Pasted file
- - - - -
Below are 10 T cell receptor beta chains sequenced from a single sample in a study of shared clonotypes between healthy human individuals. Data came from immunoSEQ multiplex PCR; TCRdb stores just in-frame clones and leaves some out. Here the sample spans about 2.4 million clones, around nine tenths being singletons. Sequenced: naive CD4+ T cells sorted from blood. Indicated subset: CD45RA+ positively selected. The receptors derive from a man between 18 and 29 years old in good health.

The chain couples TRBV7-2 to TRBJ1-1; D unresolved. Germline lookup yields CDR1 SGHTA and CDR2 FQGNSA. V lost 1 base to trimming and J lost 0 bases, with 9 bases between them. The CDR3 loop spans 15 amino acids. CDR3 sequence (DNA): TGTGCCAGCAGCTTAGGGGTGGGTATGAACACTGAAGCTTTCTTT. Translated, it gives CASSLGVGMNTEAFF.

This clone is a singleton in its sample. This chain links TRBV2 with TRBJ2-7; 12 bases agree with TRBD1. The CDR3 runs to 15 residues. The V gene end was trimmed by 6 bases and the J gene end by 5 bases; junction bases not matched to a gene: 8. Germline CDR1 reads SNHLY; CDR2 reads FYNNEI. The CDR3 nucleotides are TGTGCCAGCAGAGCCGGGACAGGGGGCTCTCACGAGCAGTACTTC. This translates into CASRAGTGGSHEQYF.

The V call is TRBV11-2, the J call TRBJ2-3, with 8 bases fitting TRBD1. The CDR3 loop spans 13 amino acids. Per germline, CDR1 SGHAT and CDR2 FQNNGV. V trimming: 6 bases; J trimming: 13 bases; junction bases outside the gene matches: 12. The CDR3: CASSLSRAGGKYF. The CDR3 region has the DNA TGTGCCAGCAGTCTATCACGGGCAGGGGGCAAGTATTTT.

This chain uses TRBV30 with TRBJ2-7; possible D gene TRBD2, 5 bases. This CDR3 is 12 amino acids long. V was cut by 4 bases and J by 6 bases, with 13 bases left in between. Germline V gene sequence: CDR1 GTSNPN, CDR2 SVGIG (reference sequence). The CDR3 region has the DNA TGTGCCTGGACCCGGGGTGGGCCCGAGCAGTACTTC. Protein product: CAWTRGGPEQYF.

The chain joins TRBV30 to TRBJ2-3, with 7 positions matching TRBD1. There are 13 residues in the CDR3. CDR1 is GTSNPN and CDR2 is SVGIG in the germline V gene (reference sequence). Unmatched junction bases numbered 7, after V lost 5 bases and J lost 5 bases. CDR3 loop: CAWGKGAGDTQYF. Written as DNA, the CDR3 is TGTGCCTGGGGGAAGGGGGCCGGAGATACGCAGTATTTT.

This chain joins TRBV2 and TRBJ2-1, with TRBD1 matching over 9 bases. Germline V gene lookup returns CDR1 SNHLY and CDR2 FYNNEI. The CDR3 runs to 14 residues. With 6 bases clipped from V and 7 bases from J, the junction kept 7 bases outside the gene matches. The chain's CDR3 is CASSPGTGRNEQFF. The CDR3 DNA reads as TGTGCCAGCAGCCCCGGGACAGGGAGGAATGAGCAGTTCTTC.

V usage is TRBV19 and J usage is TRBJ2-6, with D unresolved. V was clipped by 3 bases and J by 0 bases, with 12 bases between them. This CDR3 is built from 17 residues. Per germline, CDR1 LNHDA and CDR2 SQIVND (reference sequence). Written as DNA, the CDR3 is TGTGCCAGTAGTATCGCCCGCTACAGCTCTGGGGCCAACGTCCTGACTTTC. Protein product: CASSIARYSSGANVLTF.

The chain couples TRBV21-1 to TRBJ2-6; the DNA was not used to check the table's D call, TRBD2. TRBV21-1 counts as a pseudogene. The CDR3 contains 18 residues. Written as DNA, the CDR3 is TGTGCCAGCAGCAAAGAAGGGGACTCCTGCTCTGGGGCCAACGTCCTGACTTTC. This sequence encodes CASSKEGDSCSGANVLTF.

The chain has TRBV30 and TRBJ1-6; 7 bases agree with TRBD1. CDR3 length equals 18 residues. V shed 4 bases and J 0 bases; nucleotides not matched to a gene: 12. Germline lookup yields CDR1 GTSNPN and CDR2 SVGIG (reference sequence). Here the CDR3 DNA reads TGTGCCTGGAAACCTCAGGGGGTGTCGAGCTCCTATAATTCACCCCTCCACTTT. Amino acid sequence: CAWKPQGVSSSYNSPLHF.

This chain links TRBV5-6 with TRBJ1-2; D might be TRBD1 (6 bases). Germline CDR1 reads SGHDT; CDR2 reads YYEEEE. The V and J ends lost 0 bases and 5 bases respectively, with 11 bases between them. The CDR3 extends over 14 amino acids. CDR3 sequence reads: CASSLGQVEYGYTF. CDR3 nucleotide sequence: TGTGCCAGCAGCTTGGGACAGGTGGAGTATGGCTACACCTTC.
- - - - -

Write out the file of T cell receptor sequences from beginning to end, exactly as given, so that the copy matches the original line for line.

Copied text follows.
Below are 10 T cell receptor beta chains sequenced from a single sample in a study of shared clonotypes between healthy human individuals. Data came from immunoSEQ multiplex PCR; TCRdb stores just in-frame clones and leaves some out. Here the sample spans about 2.4 million clones, around nine tenths being singletons. Sequenced: naive CD4+ T cells sorted from blood. Indicated subset: CD45RA+ positively selected. The receptors derive from a man between 18 and 29 years old in good health.

The chain couples TRBV7-2 to TRBJ1-1; D unresolved. Germline lookup yields CDR1 SGHTA and CDR2 FQGNSA. V lost 1 base to trimming and J lost 0 bases, with 9 bases between them. The CDR3 loop spans 15 amino acids. CDR3 sequence (DNA): TGTGCCAGCAGCTTAGGGGTGGGTATGAACACTGAAGCTTTCTTT. Translated, it gives CASSLGVGMNTEAFF.

This clone is a singleton in its sample. This chain links TRBV2 with TRBJ2-7; 12 bases agree with TRBD1. The CDR3 runs to 15 residues. The V gene end was trimmed by 6 bases and the J gene end by 5 bases; junction bases not matched to a gene: 8. Germline CDR1 reads SNHLY; CDR2 reads FYNNEI. The CDR3 nucleotides are TGTGCCAGCAGAGCCGGGACAGGGGGCTCTCACGAGCAGTACTTC. This translates into CASRAGTGGSHEQYF.

The V call is TRBV11-2, the J call TRBJ2-3, with 8 bases fitting TRBD1. The CDR3 loop spans 13 amino acids. Per germline, CDR1 SGHAT and CDR2 FQNNGV. V trimming: 6 bases; J trimming: 13 bases; junction bases outside the gene matches: 12. The CDR3: CASSLSRAGGKYF. The CDR3 region has the DNA TGTGCCAGCAGTCTATCACGGGCAGGGGGCAAGTATTTT.

This chain uses TRBV30 with TRBJ2-7; possible D gene TRBD2, 5 bases. This CDR3 is 12 amino acids long. V was cut by 4 bases and J by 6 bases, with 13 bases left in between. Germline V gene sequence: CDR1 GTSNPN, CDR2 SVGIG (reference sequence). The CDR3 region has the DNA TGTGCCTGGACCCGGGGTGGGCCCGAGCAGTACTTC. Protein product: CAWTRGGPEQYF.

The chain joins TRBV30 to TRBJ2-3, with 7 positions matching TRBD1. There are 13 residues in the CDR3. CDR1 is GTSNPN and CDR2 is SVGIG in the germline V gene (reference sequence). Unmatched junction bases numbered 7, after V lost 5 bases and J lost 5 bases. CDR3 loop: CAWGKGAGDTQYF. Written as DNA, the CDR3 is TGTGCCTGGGGGAAGGGGGCCGGAGATACGCAGTATTTT.

This chain joins TRBV2 and TRBJ2-1, with TRBD1 matching over 9 bases. Germline V gene lookup returns CDR1 SNHLY and CDR2 FYNNEI. The CDR3 runs to 14 residues. With 6 bases clipped from V and 7 bases from J, the junction kept 7 bases outside the gene matches. The chain's CDR3 is CASSPGTGRNEQFF. The CDR3 DNA reads as TGTGCCAGCAGCCCCGGGACAGGGAGGAATGAGCAGTTCTTC.

V usage is TRBV19 and J usage is TRBJ2-6, with D unresolved. V was clipped by 3 bases and J by 0 bases, with 12 bases between them. This CDR3 is built from 17 residues. Per germline, CDR1 LNHDA and CDR2 SQIVND (reference sequence). Written as DNA, the CDR3 is TGTGCCAGTAGTATCGCCCGCTACAGCTCTGGGGCCAACGTCCTGACTTTC. Protein product: CASSIARYSSGANVLTF.

The chain couples TRBV21-1 to TRBJ2-6; the DNA was not used to check the table's D call, TRBD2. TRBV21-1 counts as a pseudogene. The CDR3 contains 18 residues. Written as DNA, the CDR3 is TGTGCCAGCAGCAAAGAAGGGGACTCCTGCTCTGGGGCCAACGTCCTGACTTTC. This sequence encodes CASSKEGDSCSGANVLTF.

The chain has TRBV30 and TRBJ1-6; 7 bases agree with TRBD1. CDR3 length equals 18 residues. V shed 4 bases and J 0 bases; nucleotides not matched to a gene: 12. Germline lookup yields CDR1 GTSNPN and CDR2 SVGIG (reference sequence). Here the CDR3 DNA reads TGTGCCTGGAAACCTCAGGGGGTGTCGAGCTCCTATAATTCACCCCTCCACTTT. Amino acid sequence: CAWKPQGVSSSYNSPLHF.

This chain links TRBV5-6 with TRBJ1-2; D might be TRBD1 (6 bases). Germline CDR1 reads SGHDT; CDR2 reads YYEEEE. The V and J ends lost 0 bases and 5 bases respectively, with 11 bases between them. The CDR3 extends over 14 amino acids. CDR3 sequence reads: CASSLGQVEYGYTF. CDR3 nucleotide sequence: TGTGCCAGCAGCTTGGGACAGGTGGAGTATGGCTACACCTTC.